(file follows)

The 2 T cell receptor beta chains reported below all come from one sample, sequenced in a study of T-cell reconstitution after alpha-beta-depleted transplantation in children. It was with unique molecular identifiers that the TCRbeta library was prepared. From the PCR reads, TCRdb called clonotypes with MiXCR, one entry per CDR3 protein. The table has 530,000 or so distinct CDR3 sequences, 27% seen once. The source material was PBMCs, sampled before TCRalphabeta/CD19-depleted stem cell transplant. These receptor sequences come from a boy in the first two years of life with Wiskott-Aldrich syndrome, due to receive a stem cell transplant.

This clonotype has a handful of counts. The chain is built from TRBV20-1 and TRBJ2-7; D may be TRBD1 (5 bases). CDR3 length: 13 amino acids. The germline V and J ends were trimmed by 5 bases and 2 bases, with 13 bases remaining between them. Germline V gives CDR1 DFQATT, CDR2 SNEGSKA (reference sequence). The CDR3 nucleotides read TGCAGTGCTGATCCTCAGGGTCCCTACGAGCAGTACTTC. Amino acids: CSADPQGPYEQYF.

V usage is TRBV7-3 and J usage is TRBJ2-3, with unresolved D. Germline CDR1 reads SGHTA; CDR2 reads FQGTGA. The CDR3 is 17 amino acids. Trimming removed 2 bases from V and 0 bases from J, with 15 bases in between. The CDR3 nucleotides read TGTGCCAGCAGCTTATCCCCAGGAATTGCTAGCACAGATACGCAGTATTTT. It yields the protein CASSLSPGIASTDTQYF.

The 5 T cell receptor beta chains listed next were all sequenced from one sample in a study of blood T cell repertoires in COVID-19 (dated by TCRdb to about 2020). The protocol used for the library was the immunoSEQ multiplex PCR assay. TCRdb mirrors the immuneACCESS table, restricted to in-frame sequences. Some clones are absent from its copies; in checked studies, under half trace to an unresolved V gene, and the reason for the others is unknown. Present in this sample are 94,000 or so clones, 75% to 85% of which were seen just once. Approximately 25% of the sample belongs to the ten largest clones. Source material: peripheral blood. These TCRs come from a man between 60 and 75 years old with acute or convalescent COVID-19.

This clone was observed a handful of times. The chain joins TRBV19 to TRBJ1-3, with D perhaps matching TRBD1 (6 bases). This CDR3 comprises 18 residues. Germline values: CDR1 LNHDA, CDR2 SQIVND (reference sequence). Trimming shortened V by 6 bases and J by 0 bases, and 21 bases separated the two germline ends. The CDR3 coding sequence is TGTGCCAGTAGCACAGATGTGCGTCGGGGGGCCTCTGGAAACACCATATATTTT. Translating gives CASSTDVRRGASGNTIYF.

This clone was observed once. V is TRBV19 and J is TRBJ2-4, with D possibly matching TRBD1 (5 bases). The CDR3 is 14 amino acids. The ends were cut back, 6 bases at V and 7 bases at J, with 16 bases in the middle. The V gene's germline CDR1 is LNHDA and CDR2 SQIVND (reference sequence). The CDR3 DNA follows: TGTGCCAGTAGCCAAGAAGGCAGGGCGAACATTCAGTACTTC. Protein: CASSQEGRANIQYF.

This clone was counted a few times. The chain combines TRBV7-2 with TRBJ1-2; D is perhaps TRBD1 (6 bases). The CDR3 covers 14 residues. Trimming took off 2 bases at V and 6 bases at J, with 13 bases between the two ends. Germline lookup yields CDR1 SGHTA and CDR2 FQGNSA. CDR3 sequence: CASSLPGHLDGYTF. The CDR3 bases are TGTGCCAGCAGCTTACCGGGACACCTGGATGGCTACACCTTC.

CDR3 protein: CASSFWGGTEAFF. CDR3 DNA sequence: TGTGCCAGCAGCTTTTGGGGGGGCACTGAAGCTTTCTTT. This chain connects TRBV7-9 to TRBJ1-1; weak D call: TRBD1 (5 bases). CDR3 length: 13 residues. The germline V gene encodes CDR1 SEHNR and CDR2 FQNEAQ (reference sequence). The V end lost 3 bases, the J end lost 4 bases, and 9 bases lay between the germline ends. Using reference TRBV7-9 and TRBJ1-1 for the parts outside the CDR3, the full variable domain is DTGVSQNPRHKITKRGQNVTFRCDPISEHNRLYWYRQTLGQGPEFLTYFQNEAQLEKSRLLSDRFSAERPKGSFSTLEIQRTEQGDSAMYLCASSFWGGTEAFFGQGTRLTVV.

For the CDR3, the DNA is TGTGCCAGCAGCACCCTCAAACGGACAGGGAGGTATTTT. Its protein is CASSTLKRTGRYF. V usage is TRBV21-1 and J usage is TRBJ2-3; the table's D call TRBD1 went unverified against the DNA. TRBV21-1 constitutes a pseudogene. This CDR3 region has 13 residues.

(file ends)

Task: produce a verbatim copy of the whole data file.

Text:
The 2 T cell receptor beta chains reported below all come from one sample, sequenced in a study of T-cell reconstitution after alpha-beta-depleted transplantation in children. It was with unique molecular identifiers that the TCRbeta library was prepared. From the PCR reads, TCRdb called clonotypes with MiXCR, one entry per CDR3 protein. The table has 530,000 or so distinct CDR3 sequences, 27% seen once. The source material was PBMCs, sampled before TCRalphabeta/CD19-depleted stem cell transplant. These receptor sequences come from a boy in the first two years of life with Wiskott-Aldrich syndrome, due to receive a stem cell transplant.

This clonotype has a handful of counts. The chain is built from TRBV20-1 and TRBJ2-7; D may be TRBD1 (5 bases). CDR3 length: 13 amino acids. The germline V and J ends were trimmed by 5 bases and 2 bases, with 13 bases remaining between them. Germline V gives CDR1 DFQATT, CDR2 SNEGSKA (reference sequence). The CDR3 nucleotides read TGCAGTGCTGATCCTCAGGGTCCCTACGAGCAGTACTTC. Amino acids: CSADPQGPYEQYF.

V usage is TRBV7-3 and J usage is TRBJ2-3, with unresolved D. Germline CDR1 reads SGHTA; CDR2 reads FQGTGA. The CDR3 is 17 amino acids. Trimming removed 2 bases from V and 0 bases from J, with 15 bases in between. The CDR3 nucleotides read TGTGCCAGCAGCTTATCCCCAGGAATTGCTAGCACAGATACGCAGTATTTT. It yields the protein CASSLSPGIASTDTQYF.

The 5 T cell receptor beta chains listed next were all sequenced from one sample in a study of blood T cell repertoires in COVID-19 (dated by TCRdb to about 2020). The protocol used for the library was the immunoSEQ multiplex PCR assay. TCRdb mirrors the immuneACCESS table, restricted to in-frame sequences. Some clones are absent from its copies; in checked studies, under half trace to an unresolved V gene, and the reason for the others is unknown. Present in this sample are 94,000 or so clones, 75% to 85% of which were seen just once. Approximately 25% of the sample belongs to the ten largest clones. Source material: peripheral blood. These TCRs come from a man between 60 and 75 years old with acute or convalescent COVID-19.

This clone was observed a handful of times. The chain joins TRBV19 to TRBJ1-3, with D perhaps matching TRBD1 (6 bases). This CDR3 comprises 18 residues. Germline values: CDR1 LNHDA, CDR2 SQIVND (reference sequence). Trimming shortened V by 6 bases and J by 0 bases, and 21 bases separated the two germline ends. The CDR3 coding sequence is TGTGCCAGTAGCACAGATGTGCGTCGGGGGGCCTCTGGAAACACCATATATTTT. Translating gives CASSTDVRRGASGNTIYF.

This clone was observed once. V is TRBV19 and J is TRBJ2-4, with D possibly matching TRBD1 (5 bases). The CDR3 is 14 amino acids. The ends were cut back, 6 bases at V and 7 bases at J, with 16 bases in the middle. The V gene's germline CDR1 is LNHDA and CDR2 SQIVND (reference sequence). The CDR3 DNA follows: TGTGCCAGTAGCCAAGAAGGCAGGGCGAACATTCAGTACTTC. Protein: CASSQEGRANIQYF.

This clone was counted a few times. The chain combines TRBV7-2 with TRBJ1-2; D is perhaps TRBD1 (6 bases). The CDR3 covers 14 residues. Trimming took off 2 bases at V and 6 bases at J, with 13 bases between the two ends. Germline lookup yields CDR1 SGHTA and CDR2 FQGNSA. CDR3 sequence: CASSLPGHLDGYTF. The CDR3 bases are TGTGCCAGCAGCTTACCGGGACACCTGGATGGCTACACCTTC.

CDR3 protein: CASSFWGGTEAFF. CDR3 DNA sequence: TGTGCCAGCAGCTTTTGGGGGGGCACTGAAGCTTTCTTT. This chain connects TRBV7-9 to TRBJ1-1; weak D call: TRBD1 (5 bases). CDR3 length: 13 residues. The germline V gene encodes CDR1 SEHNR and CDR2 FQNEAQ (reference sequence). The V end lost 3 bases, the J end lost 4 bases, and 9 bases lay between the germline ends. Using reference TRBV7-9 and TRBJ1-1 for the parts outside the CDR3, the full variable domain is DTGVSQNPRHKITKRGQNVTFRCDPISEHNRLYWYRQTLGQGPEFLTYFQNEAQLEKSRLLSDRFSAERPKGSFSTLEIQRTEQGDSAMYLCASSFWGGTEAFFGQGTRLTVV.

For the CDR3, the DNA is TGTGCCAGCAGCACCCTCAAACGGACAGGGAGGTATTTT. Its protein is CASSTLKRTGRYF. V usage is TRBV21-1 and J usage is TRBJ2-3; the table's D call TRBD1 went unverified against the DNA. TRBV21-1 constitutes a pseudogene. This CDR3 region has 13 residues.